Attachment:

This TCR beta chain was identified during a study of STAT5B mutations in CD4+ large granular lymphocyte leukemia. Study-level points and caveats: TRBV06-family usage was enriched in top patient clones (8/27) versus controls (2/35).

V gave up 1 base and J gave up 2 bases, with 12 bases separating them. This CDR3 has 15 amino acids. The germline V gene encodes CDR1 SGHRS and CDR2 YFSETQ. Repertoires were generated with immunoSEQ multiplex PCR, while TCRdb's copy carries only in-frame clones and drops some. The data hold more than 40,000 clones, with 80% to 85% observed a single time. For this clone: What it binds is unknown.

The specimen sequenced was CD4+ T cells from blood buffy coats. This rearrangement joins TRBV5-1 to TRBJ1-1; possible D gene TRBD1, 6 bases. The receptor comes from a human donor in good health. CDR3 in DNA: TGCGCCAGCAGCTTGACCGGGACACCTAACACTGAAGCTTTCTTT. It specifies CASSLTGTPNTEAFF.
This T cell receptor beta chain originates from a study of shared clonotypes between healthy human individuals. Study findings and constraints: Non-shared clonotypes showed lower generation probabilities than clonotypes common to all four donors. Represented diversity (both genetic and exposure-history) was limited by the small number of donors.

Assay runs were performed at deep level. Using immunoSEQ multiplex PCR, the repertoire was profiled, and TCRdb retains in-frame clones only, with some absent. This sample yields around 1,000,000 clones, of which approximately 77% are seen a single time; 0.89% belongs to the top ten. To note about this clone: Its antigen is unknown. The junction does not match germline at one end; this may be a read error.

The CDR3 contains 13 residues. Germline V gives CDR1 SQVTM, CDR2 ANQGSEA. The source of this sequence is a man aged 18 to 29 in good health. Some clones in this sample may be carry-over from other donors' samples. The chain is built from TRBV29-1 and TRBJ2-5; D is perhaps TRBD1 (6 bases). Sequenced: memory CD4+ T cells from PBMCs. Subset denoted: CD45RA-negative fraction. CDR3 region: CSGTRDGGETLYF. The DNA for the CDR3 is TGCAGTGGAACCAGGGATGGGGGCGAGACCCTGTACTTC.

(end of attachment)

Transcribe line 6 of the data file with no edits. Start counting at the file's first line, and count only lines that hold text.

The CDR3 contains 13 residues. Germline V gives CDR1 SQVTM, CDR2 ANQGSEA. The source of this sequence is a man aged 18 to 29 in good health. Some clones in this sample may be carry-over from other donors' samples. The chain is built from TRBV29-1 and TRBJ2-5; D is perhaps TRBD1 (6 bases). Sequenced: memory CD4+ T cells from PBMCs. Subset denoted: CD45RA-negative fraction. CDR3 region: CSGTRDGGETLYF. The DNA for the CDR3 is TGCAGTGGAACCAGGGATGGGGGCGAGACCCTGTACTTC.